I would not include "homeless" in the same breath as "poor" or "working class".People without enough money but who work as hard as they can for the sake of their children deserve everyone's respect. I'd have more respect for them than I would for most of the gated community dwellers.

The word "homeless" is one that intentionally distorts different groups. If you've lost your house due to a fire or hurricane or impossible to overcome financial problems, you are homeless.

If you don't have a house because you don't feel like working, or don't feel like bathing, or because you're a degenerate drunk or junkie, then you're a bum. I wouldn't feign shock at that word, I will bet that the majority of readers here use it, as it is the most accurate word to describe the people referred to in Rachel Moron's post.

Here in Brooklyn, I have working class people in my neighborhood, and am happy to have them here.

Bums are another issue. They should not be abused, as the illiterate Rachel Moron seems to think they should be(though I'll say that anyone who punches the windows of my car had better stand the fuck by for future developments), but neither should they be allowed to congregate in our nation's public squares, hassling people for money.

Florida. like Hawaii has a problem that can only escalate, in that both states are now high cost/low wage environments.

Zed, you're not stating the law correctly at all. You say:

"Justifiable use of force" is a legal term of art (a phrase with a specific legal meaning), but even taken in the general case, it is generally considered justifiable to use force to remove a credible criminal threat to oneself, one's family, or one's property.

That's simply not true, in Florida or any other state I know of. You're completely omitting the "reasonable necessity" requirement. You're also using overly broad language to define what you may use force to defend against. The Florida statute itself makes it clear that the category is narrower than just "threats."

But let's focus on the first one. The relevant text is this:

“Hey, what’s up? Didn’t I tell you to f*ck off before?” he said, much more forcefully than I had spoken. “I’ma do something now. I told you to get away from here.”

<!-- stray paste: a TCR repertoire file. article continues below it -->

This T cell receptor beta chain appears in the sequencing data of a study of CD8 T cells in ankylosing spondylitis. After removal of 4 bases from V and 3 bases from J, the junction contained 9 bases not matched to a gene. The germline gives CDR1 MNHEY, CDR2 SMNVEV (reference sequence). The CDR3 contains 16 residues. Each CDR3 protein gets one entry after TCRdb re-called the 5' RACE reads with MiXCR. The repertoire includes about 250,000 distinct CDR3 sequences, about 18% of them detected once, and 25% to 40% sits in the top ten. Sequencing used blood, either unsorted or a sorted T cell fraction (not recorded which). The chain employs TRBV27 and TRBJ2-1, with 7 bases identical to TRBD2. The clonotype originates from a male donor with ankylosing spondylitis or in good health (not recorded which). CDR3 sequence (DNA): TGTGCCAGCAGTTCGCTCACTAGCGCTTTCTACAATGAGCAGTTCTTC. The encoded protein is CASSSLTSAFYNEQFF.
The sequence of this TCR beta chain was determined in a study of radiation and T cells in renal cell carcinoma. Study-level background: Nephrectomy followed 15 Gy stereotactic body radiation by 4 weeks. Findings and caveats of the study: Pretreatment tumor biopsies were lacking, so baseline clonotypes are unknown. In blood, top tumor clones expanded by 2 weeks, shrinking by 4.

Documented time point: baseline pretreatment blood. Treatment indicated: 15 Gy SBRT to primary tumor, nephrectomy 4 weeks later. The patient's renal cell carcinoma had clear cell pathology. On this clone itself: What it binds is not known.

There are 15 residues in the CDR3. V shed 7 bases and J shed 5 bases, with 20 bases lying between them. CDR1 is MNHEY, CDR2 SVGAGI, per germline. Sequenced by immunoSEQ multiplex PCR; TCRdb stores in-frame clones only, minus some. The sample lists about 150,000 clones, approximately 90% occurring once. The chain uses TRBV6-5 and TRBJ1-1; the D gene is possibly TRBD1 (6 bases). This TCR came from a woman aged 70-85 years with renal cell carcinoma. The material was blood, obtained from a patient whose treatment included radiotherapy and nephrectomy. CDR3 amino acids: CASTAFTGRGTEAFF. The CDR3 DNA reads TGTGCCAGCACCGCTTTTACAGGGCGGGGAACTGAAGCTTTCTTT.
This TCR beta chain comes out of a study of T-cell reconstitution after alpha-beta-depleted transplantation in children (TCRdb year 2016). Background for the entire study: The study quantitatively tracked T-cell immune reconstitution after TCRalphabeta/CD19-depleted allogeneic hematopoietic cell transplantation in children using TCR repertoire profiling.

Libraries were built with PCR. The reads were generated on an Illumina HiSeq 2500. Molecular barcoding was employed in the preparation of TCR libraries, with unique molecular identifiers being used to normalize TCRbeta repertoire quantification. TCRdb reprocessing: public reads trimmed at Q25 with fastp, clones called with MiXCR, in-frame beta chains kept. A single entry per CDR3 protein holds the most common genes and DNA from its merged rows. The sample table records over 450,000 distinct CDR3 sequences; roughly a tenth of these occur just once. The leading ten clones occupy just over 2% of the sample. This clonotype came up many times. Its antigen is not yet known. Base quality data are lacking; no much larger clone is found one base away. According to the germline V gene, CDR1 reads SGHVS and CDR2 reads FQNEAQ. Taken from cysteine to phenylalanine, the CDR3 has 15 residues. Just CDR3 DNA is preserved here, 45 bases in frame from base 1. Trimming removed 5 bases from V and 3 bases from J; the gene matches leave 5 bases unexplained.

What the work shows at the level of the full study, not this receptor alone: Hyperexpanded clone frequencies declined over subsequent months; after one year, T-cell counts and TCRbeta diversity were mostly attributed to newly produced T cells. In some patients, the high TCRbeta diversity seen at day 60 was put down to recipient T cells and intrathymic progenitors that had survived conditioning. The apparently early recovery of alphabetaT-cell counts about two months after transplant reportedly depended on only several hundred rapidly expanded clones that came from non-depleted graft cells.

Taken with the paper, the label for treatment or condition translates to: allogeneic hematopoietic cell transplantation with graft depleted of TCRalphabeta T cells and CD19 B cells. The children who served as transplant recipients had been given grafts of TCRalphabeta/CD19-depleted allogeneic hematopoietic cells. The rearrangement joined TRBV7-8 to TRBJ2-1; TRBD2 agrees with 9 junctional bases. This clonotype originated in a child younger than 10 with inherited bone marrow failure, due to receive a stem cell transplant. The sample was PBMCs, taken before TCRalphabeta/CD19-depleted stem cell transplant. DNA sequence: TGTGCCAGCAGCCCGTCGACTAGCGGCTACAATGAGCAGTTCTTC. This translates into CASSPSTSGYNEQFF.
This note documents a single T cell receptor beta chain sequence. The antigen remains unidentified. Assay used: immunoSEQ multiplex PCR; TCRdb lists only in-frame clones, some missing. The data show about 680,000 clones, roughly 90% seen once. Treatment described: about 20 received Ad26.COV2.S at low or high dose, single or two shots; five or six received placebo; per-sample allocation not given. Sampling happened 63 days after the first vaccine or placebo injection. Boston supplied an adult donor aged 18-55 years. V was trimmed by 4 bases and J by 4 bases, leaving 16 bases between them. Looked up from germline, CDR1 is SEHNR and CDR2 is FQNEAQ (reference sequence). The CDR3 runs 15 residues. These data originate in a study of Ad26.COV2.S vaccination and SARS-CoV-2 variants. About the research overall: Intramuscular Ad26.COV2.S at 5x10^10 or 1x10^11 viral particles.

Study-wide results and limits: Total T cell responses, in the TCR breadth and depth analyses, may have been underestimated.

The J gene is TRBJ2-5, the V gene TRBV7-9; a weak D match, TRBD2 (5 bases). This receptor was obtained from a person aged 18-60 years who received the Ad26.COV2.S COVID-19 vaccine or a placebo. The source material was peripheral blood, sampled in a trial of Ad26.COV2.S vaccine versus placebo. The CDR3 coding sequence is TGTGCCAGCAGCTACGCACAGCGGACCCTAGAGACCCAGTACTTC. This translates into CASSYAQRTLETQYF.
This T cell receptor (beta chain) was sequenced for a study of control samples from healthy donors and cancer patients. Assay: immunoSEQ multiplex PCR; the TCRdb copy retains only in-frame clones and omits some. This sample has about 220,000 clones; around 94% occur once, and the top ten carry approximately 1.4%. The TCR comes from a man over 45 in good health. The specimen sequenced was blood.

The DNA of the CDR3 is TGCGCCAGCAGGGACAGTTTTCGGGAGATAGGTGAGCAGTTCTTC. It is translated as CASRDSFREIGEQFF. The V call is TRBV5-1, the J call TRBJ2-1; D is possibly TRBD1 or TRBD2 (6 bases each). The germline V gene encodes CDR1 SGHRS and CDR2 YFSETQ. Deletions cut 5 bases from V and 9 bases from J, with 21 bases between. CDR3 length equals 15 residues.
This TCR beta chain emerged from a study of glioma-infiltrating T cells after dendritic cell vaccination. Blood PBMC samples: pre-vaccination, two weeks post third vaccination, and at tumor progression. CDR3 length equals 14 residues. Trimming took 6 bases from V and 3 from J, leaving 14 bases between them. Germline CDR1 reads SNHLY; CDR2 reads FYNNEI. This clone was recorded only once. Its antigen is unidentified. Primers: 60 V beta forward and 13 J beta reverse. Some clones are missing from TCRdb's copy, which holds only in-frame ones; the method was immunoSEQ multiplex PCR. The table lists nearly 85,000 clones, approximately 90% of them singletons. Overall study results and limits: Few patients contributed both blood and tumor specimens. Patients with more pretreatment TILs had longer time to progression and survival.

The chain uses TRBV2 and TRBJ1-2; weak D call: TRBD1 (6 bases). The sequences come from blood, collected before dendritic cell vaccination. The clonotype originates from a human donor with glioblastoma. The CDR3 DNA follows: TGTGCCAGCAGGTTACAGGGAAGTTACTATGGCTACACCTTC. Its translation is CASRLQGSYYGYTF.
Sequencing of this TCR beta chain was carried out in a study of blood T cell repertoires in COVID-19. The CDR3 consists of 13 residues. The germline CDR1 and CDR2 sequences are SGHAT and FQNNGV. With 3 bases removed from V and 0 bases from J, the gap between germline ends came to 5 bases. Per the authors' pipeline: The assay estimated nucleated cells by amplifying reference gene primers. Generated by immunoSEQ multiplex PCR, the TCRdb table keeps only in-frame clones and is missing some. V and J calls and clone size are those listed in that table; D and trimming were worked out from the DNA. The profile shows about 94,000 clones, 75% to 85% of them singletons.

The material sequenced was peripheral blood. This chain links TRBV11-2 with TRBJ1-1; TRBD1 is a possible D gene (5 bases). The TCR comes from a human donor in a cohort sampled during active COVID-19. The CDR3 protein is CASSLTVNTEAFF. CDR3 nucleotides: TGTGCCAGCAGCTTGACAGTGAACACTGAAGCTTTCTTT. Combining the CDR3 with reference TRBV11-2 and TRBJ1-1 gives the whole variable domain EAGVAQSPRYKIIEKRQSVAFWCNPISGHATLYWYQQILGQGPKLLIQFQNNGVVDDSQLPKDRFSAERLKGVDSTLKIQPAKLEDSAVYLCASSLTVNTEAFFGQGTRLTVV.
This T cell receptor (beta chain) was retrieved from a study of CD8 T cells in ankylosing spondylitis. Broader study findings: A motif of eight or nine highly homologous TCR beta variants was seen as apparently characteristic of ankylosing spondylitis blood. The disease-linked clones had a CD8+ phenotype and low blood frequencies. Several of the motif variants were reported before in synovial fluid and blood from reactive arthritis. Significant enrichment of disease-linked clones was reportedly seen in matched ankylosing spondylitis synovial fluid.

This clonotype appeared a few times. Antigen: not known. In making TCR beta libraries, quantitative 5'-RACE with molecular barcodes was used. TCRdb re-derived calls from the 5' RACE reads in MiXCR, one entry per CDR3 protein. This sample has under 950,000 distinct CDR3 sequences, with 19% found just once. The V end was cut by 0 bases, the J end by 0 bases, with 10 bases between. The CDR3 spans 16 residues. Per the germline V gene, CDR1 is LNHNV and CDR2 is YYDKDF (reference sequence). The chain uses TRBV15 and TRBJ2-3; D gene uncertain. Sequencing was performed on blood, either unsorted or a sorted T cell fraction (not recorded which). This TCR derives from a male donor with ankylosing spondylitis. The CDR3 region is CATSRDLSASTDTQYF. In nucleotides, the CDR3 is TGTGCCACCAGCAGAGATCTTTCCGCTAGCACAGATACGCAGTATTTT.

The homeless guy stepped off and Eddie lunged at him, “No, f*ck that. I told you -”

The urban dictionary defines "step off" as "back away from a confrontation."

This was a crowd of young people surrounding one homeless man, who didn't move forward and started retreating. Force wasn't reasonably necessary to prevent the use of unlawful force, so force wasn't justified. Your construction seems to allow force any time it occurs in some sort of temporal proximity to a perceived threat, regardless of if the threat has passed, regardless of if the threat was perceived reasonably, and regardless of if there are equally effective, less violent alternatives. But that's just not the law of the state of Florida.

"fierce cougar-girl mutants"

"Fierce", well maybe in their own minds.
"mutants", she might be onto something there.

Thanks -

"made me imagine lots of exciting reasons for why he had lost an eye."

And what the hell is that about? I don't even want to know where she's going with "exciting". This is one very strange girl. By "strange" I mean "pathological".

Thanks -

Lindsay is right about Rachel being a Prominent "Tampa Bay blogger." Then I could fall under that same category. But no one gives a shit about a prominent Tampa blogger. Rachel gained a lot of attention for getting kicked out of Stetson Law School for writing about her drug use. That and getting caught for posession of weed. I don't care about the weed or care for it. But I learned from blogging that I lot of people have got shitcanned from their jobs from what they write on their blogs. It's not fair, but it happens.

People thought Rachel was making up the partying until she got busted. So, if she says that she plans to have a homeless man beaten on-camera then it should be taken seriously. She doesn't seemed concerned about blogging getting her into trouble.

Still, I'm equally convinced that a lot of really dark stuff goes on in St. Petersburg/Tampa Bay. Way more than I ever would have suspected. I did a story on Mel Sembler and the abusive "STRAIGHT, Inc" drug treatment centers. In the process I learned about corruption in local politics, corruption in real estate, corruption among the police and health authorities, it just went on and on...

Lindsay, were these centers in Tampa? If so then send me the article. Anything else you want to throw at me about Tampa corruption is more than welcome. This is a city spening millions to build Riverwalk. It's just a big sidewalk overlooking the polluted Hillsborough River. Talk about pork.

Alon Levy, your review of her writing was priceless.

Here is the phone numbers of the St. Petersburg police department. If anyone feels the need to complain about Rachel's activities. This isn't a free speech issue. She is planning assault (and may have been involved in another incident) online. The webmaster is still letting Rachel blog there.

District I
(southern
St. Petersburg)
551-3181

District II
(north and northeast
St. Petersburg)
551-3182

District III
(western
St. Petersburg)
551-3183